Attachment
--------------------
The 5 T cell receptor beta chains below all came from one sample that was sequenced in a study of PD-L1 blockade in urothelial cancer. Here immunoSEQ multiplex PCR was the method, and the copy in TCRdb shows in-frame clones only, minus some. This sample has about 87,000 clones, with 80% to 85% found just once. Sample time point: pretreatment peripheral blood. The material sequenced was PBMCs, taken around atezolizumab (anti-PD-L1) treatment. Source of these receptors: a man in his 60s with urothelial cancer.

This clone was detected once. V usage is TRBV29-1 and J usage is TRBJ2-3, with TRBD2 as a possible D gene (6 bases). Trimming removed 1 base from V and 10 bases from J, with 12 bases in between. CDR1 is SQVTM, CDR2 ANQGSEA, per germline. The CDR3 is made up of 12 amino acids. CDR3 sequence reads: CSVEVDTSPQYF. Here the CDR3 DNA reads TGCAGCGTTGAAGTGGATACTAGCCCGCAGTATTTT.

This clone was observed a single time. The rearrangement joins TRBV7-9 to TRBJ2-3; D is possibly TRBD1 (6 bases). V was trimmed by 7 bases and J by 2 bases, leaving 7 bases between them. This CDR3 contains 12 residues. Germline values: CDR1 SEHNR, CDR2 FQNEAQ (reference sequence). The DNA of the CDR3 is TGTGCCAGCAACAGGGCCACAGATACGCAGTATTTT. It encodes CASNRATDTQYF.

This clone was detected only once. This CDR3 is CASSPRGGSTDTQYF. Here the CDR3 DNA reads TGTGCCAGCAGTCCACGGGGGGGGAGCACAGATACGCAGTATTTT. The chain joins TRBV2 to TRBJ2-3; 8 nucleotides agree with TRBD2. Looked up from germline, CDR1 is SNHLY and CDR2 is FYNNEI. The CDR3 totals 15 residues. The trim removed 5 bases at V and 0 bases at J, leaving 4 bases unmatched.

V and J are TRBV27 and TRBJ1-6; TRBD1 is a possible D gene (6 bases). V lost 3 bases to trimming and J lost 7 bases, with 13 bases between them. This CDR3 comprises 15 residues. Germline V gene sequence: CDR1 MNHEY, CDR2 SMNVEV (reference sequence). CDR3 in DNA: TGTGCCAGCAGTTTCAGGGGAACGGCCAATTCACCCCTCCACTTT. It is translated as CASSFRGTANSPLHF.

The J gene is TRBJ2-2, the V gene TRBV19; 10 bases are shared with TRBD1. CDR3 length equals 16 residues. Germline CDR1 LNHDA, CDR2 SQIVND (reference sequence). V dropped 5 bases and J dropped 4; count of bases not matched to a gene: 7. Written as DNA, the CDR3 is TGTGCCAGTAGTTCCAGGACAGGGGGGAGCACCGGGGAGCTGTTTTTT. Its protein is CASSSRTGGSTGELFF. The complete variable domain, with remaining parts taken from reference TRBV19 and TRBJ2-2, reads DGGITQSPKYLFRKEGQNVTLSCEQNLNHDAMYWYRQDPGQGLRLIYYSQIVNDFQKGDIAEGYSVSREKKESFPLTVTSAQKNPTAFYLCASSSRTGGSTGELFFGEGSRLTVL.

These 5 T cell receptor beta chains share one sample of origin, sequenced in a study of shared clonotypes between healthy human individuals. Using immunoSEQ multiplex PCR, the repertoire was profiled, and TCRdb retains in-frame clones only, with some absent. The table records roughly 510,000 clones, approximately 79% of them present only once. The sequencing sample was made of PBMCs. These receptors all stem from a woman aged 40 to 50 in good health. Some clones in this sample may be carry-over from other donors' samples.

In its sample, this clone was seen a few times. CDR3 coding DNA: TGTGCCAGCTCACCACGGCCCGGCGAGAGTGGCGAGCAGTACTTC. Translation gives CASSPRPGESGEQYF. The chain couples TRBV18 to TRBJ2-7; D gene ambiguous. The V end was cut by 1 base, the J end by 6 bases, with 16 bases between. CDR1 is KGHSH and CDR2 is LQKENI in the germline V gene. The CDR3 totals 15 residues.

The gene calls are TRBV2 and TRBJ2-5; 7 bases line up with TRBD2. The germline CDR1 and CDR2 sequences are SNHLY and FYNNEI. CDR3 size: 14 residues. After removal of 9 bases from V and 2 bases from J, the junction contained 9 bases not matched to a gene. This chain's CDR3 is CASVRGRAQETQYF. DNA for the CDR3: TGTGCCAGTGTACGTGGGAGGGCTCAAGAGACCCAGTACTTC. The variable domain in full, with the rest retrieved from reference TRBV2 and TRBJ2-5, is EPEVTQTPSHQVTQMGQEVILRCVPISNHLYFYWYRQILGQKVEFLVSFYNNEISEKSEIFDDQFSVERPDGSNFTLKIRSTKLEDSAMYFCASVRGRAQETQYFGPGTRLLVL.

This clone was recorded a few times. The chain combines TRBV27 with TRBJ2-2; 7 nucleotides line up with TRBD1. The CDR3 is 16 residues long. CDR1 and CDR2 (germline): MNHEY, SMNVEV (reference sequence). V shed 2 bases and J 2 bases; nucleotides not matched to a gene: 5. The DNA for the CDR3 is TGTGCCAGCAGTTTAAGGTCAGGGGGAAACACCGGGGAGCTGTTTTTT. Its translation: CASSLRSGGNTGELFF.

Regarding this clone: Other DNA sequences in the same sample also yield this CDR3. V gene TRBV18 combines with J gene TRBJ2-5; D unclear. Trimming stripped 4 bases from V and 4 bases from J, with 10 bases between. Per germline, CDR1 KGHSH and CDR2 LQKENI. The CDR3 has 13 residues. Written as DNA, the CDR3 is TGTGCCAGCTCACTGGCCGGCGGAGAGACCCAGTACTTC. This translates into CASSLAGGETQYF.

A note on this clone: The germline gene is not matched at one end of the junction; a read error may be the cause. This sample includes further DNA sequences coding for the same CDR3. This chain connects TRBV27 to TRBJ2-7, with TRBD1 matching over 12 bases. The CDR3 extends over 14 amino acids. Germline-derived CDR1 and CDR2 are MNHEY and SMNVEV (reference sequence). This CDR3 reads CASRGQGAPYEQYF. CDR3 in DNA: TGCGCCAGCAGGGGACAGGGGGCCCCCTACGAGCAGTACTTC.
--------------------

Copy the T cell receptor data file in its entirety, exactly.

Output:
The 5 T cell receptor beta chains below all came from one sample that was sequenced in a study of PD-L1 blockade in urothelial cancer. Here immunoSEQ multiplex PCR was the method, and the copy in TCRdb shows in-frame clones only, minus some. This sample has about 87,000 clones, with 80% to 85% found just once. Sample time point: pretreatment peripheral blood. The material sequenced was PBMCs, taken around atezolizumab (anti-PD-L1) treatment. Source of these receptors: a man in his 60s with urothelial cancer.

This clone was detected once. V usage is TRBV29-1 and J usage is TRBJ2-3, with TRBD2 as a possible D gene (6 bases). Trimming removed 1 base from V and 10 bases from J, with 12 bases in between. CDR1 is SQVTM, CDR2 ANQGSEA, per germline. The CDR3 is made up of 12 amino acids. CDR3 sequence reads: CSVEVDTSPQYF. Here the CDR3 DNA reads TGCAGCGTTGAAGTGGATACTAGCCCGCAGTATTTT.

This clone was observed a single time. The rearrangement joins TRBV7-9 to TRBJ2-3; D is possibly TRBD1 (6 bases). V was trimmed by 7 bases and J by 2 bases, leaving 7 bases between them. This CDR3 contains 12 residues. Germline values: CDR1 SEHNR, CDR2 FQNEAQ (reference sequence). The DNA of the CDR3 is TGTGCCAGCAACAGGGCCACAGATACGCAGTATTTT. It encodes CASNRATDTQYF.

This clone was detected only once. This CDR3 is CASSPRGGSTDTQYF. Here the CDR3 DNA reads TGTGCCAGCAGTCCACGGGGGGGGAGCACAGATACGCAGTATTTT. The chain joins TRBV2 to TRBJ2-3; 8 nucleotides agree with TRBD2. Looked up from germline, CDR1 is SNHLY and CDR2 is FYNNEI. The CDR3 totals 15 residues. The trim removed 5 bases at V and 0 bases at J, leaving 4 bases unmatched.

V and J are TRBV27 and TRBJ1-6; TRBD1 is a possible D gene (6 bases). V lost 3 bases to trimming and J lost 7 bases, with 13 bases between them. This CDR3 comprises 15 residues. Germline V gene sequence: CDR1 MNHEY, CDR2 SMNVEV (reference sequence). CDR3 in DNA: TGTGCCAGCAGTTTCAGGGGAACGGCCAATTCACCCCTCCACTTT. It is translated as CASSFRGTANSPLHF.

The J gene is TRBJ2-2, the V gene TRBV19; 10 bases are shared with TRBD1. CDR3 length equals 16 residues. Germline CDR1 LNHDA, CDR2 SQIVND (reference sequence). V dropped 5 bases and J dropped 4; count of bases not matched to a gene: 7. Written as DNA, the CDR3 is TGTGCCAGTAGTTCCAGGACAGGGGGGAGCACCGGGGAGCTGTTTTTT. Its protein is CASSSRTGGSTGELFF. The complete variable domain, with remaining parts taken from reference TRBV19 and TRBJ2-2, reads DGGITQSPKYLFRKEGQNVTLSCEQNLNHDAMYWYRQDPGQGLRLIYYSQIVNDFQKGDIAEGYSVSREKKESFPLTVTSAQKNPTAFYLCASSSRTGGSTGELFFGEGSRLTVL.

These 5 T cell receptor beta chains share one sample of origin, sequenced in a study of shared clonotypes between healthy human individuals. Using immunoSEQ multiplex PCR, the repertoire was profiled, and TCRdb retains in-frame clones only, with some absent. The table records roughly 510,000 clones, approximately 79% of them present only once. The sequencing sample was made of PBMCs. These receptors all stem from a woman aged 40 to 50 in good health. Some clones in this sample may be carry-over from other donors' samples.

In its sample, this clone was seen a few times. CDR3 coding DNA: TGTGCCAGCTCACCACGGCCCGGCGAGAGTGGCGAGCAGTACTTC. Translation gives CASSPRPGESGEQYF. The chain couples TRBV18 to TRBJ2-7; D gene ambiguous. The V end was cut by 1 base, the J end by 6 bases, with 16 bases between. CDR1 is KGHSH and CDR2 is LQKENI in the germline V gene. The CDR3 totals 15 residues.

The gene calls are TRBV2 and TRBJ2-5; 7 bases line up with TRBD2. The germline CDR1 and CDR2 sequences are SNHLY and FYNNEI. CDR3 size: 14 residues. After removal of 9 bases from V and 2 bases from J, the junction contained 9 bases not matched to a gene. This chain's CDR3 is CASVRGRAQETQYF. DNA for the CDR3: TGTGCCAGTGTACGTGGGAGGGCTCAAGAGACCCAGTACTTC. The variable domain in full, with the rest retrieved from reference TRBV2 and TRBJ2-5, is EPEVTQTPSHQVTQMGQEVILRCVPISNHLYFYWYRQILGQKVEFLVSFYNNEISEKSEIFDDQFSVERPDGSNFTLKIRSTKLEDSAMYFCASVRGRAQETQYFGPGTRLLVL.

This clone was recorded a few times. The chain combines TRBV27 with TRBJ2-2; 7 nucleotides line up with TRBD1. The CDR3 is 16 residues long. CDR1 and CDR2 (germline): MNHEY, SMNVEV (reference sequence). V shed 2 bases and J 2 bases; nucleotides not matched to a gene: 5. The DNA for the CDR3 is TGTGCCAGCAGTTTAAGGTCAGGGGGAAACACCGGGGAGCTGTTTTTT. Its translation: CASSLRSGGNTGELFF.

Regarding this clone: Other DNA sequences in the same sample also yield this CDR3. V gene TRBV18 combines with J gene TRBJ2-5; D unclear. Trimming stripped 4 bases from V and 4 bases from J, with 10 bases between. Per germline, CDR1 KGHSH and CDR2 LQKENI. The CDR3 has 13 residues. Written as DNA, the CDR3 is TGTGCCAGCTCACTGGCCGGCGGAGAGACCCAGTACTTC. This translates into CASSLAGGETQYF.

A note on this clone: The germline gene is not matched at one end of the junction; a read error may be the cause. This sample includes further DNA sequences coding for the same CDR3. This chain connects TRBV27 to TRBJ2-7, with TRBD1 matching over 12 bases. The CDR3 extends over 14 amino acids. Germline-derived CDR1 and CDR2 are MNHEY and SMNVEV (reference sequence). This CDR3 reads CASRGQGAPYEQYF. CDR3 in DNA: TGCGCCAGCAGGGGACAGGGGGCCCCCTACGAGCAGTACTTC.